Galbraith – economist, intellectual, legend!

John Kenneth Galbraith is one of the best, and most well-known economists to date. I really love the quotes below (which I got from here) and I think it’s plain to see why he was so popular.

A brief bio from Wikipedia: John Kenneth Galbraith (October 15, 1908 – April 29, 2006) was a Canadian-American economist. He was a Keynesian and an institutionalist, a leading proponent of 20th-century political liberalism. His books on economic topics were bestsellers from the 1950s through the 2000s and he filled the role of public intellectual from the 50’s to the 1970s on matters of economics.

Wealth, in even the most improbable cases, manages to convey the aspect of intelligence.

War remains the decisive human failure.

Under capitalism, man exploits man. Under communism, it’s just the opposite.

There are few ironclad rules of diplomacy but to one there is no exception. When an official reports that talks were useful, it can safely be concluded that nothing was accomplished.

The salary of the chief executive of a large corporation is not a market award for achievement. It is frequently in the nature of a warm personal gesture by the individual to himself.

The modern conservative is engaged in one of man’s oldest exercises in moral philosophy; that is, the search for a superior moral justification for selfishness.

Meetings are a great trap. Soon you find yourself trying to get agreement and then the people who disagree come to think they have a right to be persuaded. However, they are indispensable when you don’t want to do anything.

Of all classes the rich are the most noticed and the least studied.

People who are in a fortunate position always attribute virtue to what makes them so happy.

Politics is not the art of the possible. It consists in choosing between the disastrous and the unpalatable.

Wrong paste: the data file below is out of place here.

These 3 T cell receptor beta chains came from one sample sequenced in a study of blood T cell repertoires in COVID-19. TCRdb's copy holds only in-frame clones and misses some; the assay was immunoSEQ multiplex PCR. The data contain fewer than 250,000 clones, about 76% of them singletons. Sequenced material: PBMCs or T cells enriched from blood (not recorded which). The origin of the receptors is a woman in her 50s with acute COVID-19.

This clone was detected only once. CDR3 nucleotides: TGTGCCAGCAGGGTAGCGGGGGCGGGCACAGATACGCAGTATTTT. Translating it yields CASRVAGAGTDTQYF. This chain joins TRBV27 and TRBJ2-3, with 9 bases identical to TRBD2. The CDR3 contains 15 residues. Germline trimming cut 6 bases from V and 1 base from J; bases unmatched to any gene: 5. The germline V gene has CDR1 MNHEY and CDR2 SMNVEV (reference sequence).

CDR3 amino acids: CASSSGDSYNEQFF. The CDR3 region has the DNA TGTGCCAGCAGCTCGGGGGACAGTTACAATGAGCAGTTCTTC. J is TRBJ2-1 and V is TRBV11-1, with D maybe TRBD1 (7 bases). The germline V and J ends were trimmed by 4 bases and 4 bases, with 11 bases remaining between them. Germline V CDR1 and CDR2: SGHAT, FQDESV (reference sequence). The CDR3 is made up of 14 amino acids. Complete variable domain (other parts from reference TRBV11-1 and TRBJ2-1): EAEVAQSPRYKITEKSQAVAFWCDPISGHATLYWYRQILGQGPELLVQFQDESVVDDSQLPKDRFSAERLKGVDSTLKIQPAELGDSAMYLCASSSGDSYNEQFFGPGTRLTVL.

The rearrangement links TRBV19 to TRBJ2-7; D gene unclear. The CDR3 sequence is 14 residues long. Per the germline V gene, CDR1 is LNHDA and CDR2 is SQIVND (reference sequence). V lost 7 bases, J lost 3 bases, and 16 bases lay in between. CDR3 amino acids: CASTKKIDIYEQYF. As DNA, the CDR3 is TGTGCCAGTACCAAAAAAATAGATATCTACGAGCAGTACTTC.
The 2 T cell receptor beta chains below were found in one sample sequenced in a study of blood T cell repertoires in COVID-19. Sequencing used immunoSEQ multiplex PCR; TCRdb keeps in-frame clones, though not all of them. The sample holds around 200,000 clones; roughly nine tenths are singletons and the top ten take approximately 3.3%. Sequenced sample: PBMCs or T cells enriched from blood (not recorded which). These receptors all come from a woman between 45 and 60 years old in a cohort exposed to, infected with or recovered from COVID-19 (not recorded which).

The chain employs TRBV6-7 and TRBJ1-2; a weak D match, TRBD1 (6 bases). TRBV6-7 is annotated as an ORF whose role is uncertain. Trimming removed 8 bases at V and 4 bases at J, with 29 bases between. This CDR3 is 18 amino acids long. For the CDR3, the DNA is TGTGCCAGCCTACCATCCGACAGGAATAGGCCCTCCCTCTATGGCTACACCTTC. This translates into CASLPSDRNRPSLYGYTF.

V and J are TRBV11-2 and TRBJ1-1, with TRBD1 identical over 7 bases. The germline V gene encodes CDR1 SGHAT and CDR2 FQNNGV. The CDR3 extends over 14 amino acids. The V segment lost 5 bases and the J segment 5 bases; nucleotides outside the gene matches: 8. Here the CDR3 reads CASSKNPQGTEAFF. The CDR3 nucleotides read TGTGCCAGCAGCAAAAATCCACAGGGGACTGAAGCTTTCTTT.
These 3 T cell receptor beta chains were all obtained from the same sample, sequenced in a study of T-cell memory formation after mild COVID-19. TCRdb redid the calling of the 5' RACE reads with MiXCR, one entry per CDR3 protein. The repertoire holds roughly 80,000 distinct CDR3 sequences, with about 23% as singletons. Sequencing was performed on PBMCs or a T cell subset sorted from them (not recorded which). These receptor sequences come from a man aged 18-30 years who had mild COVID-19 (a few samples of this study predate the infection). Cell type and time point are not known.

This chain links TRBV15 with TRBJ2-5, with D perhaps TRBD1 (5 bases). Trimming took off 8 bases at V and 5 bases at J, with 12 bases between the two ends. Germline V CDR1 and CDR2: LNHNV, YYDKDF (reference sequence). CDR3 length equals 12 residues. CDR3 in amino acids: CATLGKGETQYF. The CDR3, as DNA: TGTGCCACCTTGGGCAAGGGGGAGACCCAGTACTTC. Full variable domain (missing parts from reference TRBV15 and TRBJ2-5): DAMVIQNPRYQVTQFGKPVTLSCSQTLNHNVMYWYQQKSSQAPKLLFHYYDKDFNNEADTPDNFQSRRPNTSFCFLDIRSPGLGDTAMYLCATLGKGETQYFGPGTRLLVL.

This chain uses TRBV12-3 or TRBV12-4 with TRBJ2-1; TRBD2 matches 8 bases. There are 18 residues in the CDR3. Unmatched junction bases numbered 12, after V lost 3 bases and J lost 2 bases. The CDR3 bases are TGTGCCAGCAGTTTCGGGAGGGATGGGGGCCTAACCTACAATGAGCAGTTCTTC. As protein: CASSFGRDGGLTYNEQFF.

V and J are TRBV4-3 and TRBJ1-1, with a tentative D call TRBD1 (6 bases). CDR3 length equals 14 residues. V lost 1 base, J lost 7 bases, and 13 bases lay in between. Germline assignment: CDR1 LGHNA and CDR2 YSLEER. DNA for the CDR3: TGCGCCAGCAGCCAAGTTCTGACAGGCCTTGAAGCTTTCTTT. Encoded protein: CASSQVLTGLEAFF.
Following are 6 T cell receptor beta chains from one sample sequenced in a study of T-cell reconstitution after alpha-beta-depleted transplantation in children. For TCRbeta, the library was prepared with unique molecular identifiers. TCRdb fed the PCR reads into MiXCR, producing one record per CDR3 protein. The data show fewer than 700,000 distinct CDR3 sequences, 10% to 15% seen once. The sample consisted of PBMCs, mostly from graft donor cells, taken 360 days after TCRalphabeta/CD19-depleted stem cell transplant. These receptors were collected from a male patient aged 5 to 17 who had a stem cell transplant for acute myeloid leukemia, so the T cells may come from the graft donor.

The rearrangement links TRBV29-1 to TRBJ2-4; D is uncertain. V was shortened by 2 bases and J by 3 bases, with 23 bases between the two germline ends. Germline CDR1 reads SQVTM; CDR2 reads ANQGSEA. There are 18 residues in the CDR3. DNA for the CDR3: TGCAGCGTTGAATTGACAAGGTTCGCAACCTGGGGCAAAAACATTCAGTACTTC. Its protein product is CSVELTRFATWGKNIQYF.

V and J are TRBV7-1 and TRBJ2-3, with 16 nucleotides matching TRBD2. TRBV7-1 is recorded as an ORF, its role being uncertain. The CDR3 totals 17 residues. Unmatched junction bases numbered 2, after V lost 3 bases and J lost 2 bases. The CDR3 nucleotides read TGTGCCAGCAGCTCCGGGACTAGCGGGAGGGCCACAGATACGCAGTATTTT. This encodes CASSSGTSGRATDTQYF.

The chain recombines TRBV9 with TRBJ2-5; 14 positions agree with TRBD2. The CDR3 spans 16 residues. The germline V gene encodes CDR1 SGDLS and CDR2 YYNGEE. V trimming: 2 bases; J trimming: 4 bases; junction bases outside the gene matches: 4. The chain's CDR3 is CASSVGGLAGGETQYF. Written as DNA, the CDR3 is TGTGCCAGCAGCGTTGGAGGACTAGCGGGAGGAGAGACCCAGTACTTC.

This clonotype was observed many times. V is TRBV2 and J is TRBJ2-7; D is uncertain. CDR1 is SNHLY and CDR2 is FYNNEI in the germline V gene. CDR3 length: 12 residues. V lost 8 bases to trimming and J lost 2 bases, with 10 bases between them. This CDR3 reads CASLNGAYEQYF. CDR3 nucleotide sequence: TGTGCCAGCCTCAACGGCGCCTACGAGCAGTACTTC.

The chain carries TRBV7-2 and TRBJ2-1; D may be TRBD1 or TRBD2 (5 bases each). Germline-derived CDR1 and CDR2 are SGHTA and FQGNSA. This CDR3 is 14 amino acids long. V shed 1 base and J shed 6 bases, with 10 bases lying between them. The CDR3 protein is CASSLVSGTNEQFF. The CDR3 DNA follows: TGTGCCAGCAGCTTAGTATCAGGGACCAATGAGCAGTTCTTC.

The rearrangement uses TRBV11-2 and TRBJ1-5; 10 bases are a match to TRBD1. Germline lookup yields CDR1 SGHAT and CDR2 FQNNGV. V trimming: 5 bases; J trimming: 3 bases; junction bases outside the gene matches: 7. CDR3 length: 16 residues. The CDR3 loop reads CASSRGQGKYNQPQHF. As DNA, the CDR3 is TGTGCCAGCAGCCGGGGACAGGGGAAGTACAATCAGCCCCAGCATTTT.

Power is not something that can be assumed or discarded at will like underwear.

The enemy of the conventional wisdom is not ideas but the march of events.

All of the great leaders have had one characteristic in common: it was the willingness to confront unequivocally the major anxiety of their people in their time. This, and not much else, is the essence of leadership.

By all but the pathologically romantic, it is now recognized that this is not the age of the small man.

Economics is extremely useful as a form of employment for economists.

Faced with the choice between changing one’s mind and proving that there is no need to do so, almost everyone gets busy on the proof.

If all else fails, immortality can always be assured by spectacular error.

If wrinkles must be written upon our brows, let them not be written upon the heart. The spirit should never grow old.

In all life one should comfort the afflicted, but verily, also, one should afflict the comfortable, and especially when they are comfortably, contentedly, even happily wrong.

In any great organization it is far, far safer to be wrong with the majority than to be right alone.

In economics, hope and faith coexist with great scientific pretension and also a deep desire for respectability.

In economics, the majority is always wrong.

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